Google’s surprise move this week to restructure under a holding company called Alphabet Inc. has largely been viewed as a positive on Wall Street. But although the tech giant’s new look is drawing comparisons to billionaire investor Warren Buffett and his successful Berkshire Hathaway empire, there are major differences in how the two conglomerates invest. Indeed, Alphabet, which creates an accounting silo around Google’s core search business, may in part have been a response to investor concerns that the company is pouring more and more of its cash into risky ventures that may not pay off for years, if ever.

Google said it will formally adopt the new reporting structure, starting with its fourth-quarter earnings later this year. The company named Larry Page as CEO of Alphabet, Sergey Brin as president and Eric Schmidt as executive chairman. Senior Products VP Sundar Pichai will become CEO of the core Google search business.  

Buffett has long been an influence on how business is done at Google’s Mountain View, California, headquarters. The company said in its IPO letter to shareholders in 2004 that it was inspired by the Oracle of Omaha’s essays from his annual reports to Berkshire shareholders. However, there are key differences between Google co-founders Larry Page and Sergey Brin, and Buffett and his second-in-command, 91-year-old Charlie Munger. For starters, Buffett doesn’t buy companies that are starting from scratch, is generally risk averse, and seeks broad diversification in his holdings.

Investors seldom question whether Buffett’s investments will succeed, given his focus on well-managed companies with strong cash positions. That sort of thinking drove his $37 billion acquisition -- Buffett’s largest ever -- of aircraft parts maker Precision Castparts this week. “It’s not about whether one of Buffett’s investments will disappear in a few years,” said Michael Schwerdtfeger, managing partner at Chapman Associates.

Google, on the other hand, is pouring cash into early-stage startups and so-called moon shots, like driverless cars and the Internet of Things. Alphabet is “a venture capital firm in Warren Buffet’s clothing,” said Phil Davis, founder of PSW investments.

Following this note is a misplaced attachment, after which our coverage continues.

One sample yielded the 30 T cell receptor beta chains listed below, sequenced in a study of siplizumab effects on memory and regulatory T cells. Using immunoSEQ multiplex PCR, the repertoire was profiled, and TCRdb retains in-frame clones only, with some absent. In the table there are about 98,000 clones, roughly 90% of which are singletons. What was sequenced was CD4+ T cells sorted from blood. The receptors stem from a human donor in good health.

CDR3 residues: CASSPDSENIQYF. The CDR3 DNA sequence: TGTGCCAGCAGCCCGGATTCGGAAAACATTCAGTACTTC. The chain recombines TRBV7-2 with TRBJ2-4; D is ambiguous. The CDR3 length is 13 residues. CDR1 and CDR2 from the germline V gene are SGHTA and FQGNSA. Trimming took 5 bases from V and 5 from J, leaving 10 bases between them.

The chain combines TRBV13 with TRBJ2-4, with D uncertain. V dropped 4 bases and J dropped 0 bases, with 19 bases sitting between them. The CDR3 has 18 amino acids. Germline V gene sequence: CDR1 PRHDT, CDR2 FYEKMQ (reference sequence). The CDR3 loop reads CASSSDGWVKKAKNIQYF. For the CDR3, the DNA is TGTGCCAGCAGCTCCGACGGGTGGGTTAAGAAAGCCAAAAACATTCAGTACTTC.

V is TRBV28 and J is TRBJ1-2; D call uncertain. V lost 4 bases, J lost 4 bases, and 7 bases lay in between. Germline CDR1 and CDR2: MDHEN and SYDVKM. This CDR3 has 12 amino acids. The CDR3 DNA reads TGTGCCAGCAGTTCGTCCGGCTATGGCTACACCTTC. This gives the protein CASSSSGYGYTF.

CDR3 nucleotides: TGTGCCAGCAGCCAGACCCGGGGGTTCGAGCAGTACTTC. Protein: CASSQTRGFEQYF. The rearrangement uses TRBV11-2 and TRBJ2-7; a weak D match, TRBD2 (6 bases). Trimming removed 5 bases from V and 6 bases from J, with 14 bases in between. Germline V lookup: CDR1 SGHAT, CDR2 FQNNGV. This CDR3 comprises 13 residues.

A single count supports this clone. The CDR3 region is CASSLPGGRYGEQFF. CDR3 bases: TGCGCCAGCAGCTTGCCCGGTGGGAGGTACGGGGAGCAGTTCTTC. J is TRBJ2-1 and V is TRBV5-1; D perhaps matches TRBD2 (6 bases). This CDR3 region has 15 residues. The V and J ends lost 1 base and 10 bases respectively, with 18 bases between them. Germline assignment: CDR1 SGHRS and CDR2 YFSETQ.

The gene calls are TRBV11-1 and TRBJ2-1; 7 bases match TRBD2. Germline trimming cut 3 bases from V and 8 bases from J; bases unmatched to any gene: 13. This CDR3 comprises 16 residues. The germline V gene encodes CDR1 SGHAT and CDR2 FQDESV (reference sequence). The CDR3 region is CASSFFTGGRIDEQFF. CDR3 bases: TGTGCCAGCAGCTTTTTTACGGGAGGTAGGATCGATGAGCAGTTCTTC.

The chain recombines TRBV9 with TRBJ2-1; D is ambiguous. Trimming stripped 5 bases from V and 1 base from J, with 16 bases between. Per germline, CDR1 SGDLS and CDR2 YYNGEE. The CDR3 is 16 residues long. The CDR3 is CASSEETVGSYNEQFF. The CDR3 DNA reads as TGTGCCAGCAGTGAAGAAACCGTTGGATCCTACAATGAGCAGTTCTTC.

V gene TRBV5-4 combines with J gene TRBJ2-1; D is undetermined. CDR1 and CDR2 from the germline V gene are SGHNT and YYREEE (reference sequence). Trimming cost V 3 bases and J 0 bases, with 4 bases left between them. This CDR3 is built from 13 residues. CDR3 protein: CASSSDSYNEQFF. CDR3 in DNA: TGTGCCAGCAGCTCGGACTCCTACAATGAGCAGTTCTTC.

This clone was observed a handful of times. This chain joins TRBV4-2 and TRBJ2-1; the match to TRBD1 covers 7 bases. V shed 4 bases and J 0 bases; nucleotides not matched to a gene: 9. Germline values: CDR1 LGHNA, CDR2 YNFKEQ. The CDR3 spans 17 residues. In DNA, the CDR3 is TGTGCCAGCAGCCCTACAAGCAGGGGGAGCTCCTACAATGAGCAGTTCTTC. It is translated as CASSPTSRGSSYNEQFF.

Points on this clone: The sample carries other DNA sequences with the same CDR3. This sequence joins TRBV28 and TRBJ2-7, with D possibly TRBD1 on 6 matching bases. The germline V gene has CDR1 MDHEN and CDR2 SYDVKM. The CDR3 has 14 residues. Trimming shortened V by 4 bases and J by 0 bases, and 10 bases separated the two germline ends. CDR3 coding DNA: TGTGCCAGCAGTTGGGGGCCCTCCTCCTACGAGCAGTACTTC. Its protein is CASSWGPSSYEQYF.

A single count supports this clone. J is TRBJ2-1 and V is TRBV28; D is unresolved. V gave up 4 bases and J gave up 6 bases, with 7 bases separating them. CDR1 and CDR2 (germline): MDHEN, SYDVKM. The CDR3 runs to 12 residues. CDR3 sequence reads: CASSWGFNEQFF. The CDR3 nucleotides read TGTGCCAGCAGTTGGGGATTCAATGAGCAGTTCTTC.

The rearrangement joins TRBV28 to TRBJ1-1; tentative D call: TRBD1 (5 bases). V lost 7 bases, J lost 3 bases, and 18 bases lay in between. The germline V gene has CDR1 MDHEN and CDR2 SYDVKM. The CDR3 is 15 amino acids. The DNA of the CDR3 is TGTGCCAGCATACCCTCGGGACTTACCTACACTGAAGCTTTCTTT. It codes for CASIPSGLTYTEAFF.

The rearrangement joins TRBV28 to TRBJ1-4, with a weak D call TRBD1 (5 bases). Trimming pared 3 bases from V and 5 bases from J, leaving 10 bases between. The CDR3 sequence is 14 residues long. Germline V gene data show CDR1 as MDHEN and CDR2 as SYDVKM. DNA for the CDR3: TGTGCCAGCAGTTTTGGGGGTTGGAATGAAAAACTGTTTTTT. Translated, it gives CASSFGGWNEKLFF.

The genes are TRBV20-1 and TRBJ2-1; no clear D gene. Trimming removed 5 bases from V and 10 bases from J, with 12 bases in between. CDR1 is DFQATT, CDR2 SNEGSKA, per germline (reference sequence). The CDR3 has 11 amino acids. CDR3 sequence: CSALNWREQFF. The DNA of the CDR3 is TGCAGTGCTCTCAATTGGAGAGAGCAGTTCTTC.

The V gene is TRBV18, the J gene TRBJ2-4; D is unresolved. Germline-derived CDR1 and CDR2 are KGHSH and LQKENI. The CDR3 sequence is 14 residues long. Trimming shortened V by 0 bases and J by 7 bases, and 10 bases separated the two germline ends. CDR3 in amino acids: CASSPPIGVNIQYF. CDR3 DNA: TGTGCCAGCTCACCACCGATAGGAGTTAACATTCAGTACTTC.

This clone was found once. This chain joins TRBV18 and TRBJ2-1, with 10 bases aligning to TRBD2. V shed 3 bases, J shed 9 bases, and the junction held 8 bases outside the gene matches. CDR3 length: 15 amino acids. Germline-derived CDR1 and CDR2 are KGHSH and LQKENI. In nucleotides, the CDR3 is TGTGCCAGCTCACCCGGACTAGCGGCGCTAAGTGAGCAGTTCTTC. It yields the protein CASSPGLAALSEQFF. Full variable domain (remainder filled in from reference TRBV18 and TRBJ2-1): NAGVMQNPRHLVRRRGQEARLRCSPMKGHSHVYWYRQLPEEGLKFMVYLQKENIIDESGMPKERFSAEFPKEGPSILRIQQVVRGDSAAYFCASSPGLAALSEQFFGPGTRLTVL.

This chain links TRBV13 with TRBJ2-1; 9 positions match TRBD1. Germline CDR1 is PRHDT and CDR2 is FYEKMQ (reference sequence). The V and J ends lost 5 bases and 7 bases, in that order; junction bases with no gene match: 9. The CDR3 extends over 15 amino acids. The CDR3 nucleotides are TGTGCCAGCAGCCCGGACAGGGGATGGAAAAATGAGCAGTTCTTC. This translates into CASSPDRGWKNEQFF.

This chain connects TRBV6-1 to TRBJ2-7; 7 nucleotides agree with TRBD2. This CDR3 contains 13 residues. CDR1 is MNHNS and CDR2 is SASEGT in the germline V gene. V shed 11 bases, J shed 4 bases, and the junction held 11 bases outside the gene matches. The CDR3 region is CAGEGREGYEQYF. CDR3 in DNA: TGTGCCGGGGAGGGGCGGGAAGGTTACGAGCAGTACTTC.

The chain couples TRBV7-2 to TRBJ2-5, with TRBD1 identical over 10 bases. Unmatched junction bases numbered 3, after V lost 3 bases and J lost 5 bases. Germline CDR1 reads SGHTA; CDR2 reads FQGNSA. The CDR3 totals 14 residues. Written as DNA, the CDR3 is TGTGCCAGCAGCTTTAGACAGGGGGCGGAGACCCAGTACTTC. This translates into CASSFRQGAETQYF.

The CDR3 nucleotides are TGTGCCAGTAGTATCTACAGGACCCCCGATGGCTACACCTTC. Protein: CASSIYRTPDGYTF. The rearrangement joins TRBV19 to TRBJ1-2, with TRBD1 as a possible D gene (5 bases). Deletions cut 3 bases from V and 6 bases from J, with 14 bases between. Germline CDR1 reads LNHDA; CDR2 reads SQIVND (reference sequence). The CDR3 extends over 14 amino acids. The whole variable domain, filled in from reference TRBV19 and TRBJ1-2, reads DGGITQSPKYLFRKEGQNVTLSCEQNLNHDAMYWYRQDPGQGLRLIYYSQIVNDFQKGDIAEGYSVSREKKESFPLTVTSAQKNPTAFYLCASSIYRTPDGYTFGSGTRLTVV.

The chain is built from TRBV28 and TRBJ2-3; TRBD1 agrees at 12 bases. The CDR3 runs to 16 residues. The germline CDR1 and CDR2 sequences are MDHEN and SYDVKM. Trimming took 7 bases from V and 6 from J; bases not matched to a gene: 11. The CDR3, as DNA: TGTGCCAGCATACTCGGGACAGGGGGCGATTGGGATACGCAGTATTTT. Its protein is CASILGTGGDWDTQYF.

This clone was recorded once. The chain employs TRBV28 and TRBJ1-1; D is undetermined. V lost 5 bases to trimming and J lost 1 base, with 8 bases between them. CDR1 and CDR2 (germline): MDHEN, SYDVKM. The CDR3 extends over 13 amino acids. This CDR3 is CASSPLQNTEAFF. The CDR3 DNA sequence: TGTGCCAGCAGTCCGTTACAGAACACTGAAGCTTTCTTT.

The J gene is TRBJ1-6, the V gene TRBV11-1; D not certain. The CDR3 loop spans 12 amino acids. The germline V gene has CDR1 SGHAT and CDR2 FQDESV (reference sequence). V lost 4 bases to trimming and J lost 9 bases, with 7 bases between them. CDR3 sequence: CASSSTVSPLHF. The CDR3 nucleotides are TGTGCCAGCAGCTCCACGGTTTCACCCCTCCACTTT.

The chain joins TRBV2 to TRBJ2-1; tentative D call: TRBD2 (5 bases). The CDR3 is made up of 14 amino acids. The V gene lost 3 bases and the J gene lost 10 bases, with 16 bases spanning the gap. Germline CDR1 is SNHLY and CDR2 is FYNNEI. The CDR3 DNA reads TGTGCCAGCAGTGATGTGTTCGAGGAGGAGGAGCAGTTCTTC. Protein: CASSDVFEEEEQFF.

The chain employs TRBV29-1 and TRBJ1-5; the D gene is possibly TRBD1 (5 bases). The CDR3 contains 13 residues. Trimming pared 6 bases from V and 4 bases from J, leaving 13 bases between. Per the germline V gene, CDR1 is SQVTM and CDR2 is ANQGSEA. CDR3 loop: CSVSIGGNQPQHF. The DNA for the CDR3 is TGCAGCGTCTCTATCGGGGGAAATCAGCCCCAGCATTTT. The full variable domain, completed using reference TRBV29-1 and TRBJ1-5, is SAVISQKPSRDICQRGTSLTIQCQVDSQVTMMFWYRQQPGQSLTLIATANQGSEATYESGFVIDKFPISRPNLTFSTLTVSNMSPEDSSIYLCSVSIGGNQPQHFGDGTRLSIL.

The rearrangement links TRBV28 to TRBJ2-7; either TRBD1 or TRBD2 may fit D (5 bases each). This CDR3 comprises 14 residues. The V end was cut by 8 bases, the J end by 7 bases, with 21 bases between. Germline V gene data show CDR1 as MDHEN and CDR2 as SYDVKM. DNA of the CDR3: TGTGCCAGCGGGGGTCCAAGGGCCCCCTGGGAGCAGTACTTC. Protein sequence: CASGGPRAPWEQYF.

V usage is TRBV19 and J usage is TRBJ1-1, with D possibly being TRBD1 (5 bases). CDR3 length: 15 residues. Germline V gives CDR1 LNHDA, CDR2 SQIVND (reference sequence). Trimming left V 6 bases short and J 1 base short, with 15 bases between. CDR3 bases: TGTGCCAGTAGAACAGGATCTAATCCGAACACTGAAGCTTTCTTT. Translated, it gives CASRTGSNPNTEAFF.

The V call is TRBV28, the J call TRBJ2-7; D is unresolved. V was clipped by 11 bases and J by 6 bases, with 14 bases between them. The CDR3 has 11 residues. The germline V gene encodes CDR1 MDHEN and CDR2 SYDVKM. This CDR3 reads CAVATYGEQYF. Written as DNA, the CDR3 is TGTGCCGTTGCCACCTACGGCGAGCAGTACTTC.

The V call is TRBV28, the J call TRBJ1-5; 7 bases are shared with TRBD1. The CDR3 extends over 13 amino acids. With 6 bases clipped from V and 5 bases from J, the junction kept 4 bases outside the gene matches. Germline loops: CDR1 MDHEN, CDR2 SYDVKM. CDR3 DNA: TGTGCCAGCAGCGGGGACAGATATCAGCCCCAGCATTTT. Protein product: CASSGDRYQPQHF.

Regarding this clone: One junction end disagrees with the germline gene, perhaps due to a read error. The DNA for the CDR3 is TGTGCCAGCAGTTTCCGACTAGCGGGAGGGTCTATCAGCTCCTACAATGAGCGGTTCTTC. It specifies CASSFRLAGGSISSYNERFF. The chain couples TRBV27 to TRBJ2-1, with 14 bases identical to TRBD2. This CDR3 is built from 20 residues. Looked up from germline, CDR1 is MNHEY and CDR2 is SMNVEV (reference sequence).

The holding company will work like this: Google will funnel some of the profits generated by its core search business into speculative projects managed by Alphabet. Risky ventures like Calico, which modestly aims to extend the human lifespan, will by contrast put Google under greater Wall Street scrutiny. That’s not to say Alphabet won’t be wildly successful, but it will be assuming more risk than what’s typically found in Buffett’s portfolio. “What Larry Paige and Sergey Brin are doing is very typical Silicon Valley investing. They throw money at ideas and hope one of them turns out well,” Davis said.

Overall, Wall Street says Google’s new corporate structure is a positive for investors because it will generate more transparency and a better understanding of how the company’s noncore business ventures are performing. Victor Anthony, analyst at Axiom Capital, points out the move will endow the investments they’re making in moon shots like Google Fiber and the Nest home-automation offering with more visibility.

“They’re essentially segmented into two businesses and will provide more clarity for investors who either like to value the stock based on some of the noncore parts or assign higher multiples to the core business,” Anthony said, noting that currently investors and analysts had to estimate the value of the noncore businesses. Rick Summer, an analyst at Morningstar, agrees and said the reorganization could boost Google’s stock price. “The company's lack of transparency has created an overhang on the stock during the past year.”

Searching For Profits

The news could also be a win for Google employees in terms of their own stock holdings. “This also sets up the potential for spinouts that, down the road, could help to better incent key business leaders,” Ben Schachter, analyst at Macquarie Securities, said in a note.

Still, some market watchers warn that the new structure could lead to more resources going toward money-losing initiatives. “It’s an excuse to use Google’s money as their own personal bank account,” Davis said.

Investors should be aware that new businesses and products are unlikely to be as profitable as the desktop search market, at least at first. Among other things, Google will be forced to share some revenues generated by Alphabet projects with other players in the value chain, such as content owners, application developers, and hardware makers, so profit growth may ultimately lag revenue growth over the long run, Summer said in a research note Tuesday.

Google has faced heat from shareholders over a slowdown in earnings growth due to its various non-search projects, such as Fiber, an effort to deploy ultrahigh-speed Internet service in parts of the country, or the secretive Google X, which brought the world the widely maligned Google Glass. “That’s upsetting to an investor who thinks they’re buying a search engine,” Davis said.

Jessica Menton is a writer who covers business and the financial markets. News tips? Email me here. Follow me on Twitter @JessicaMenton.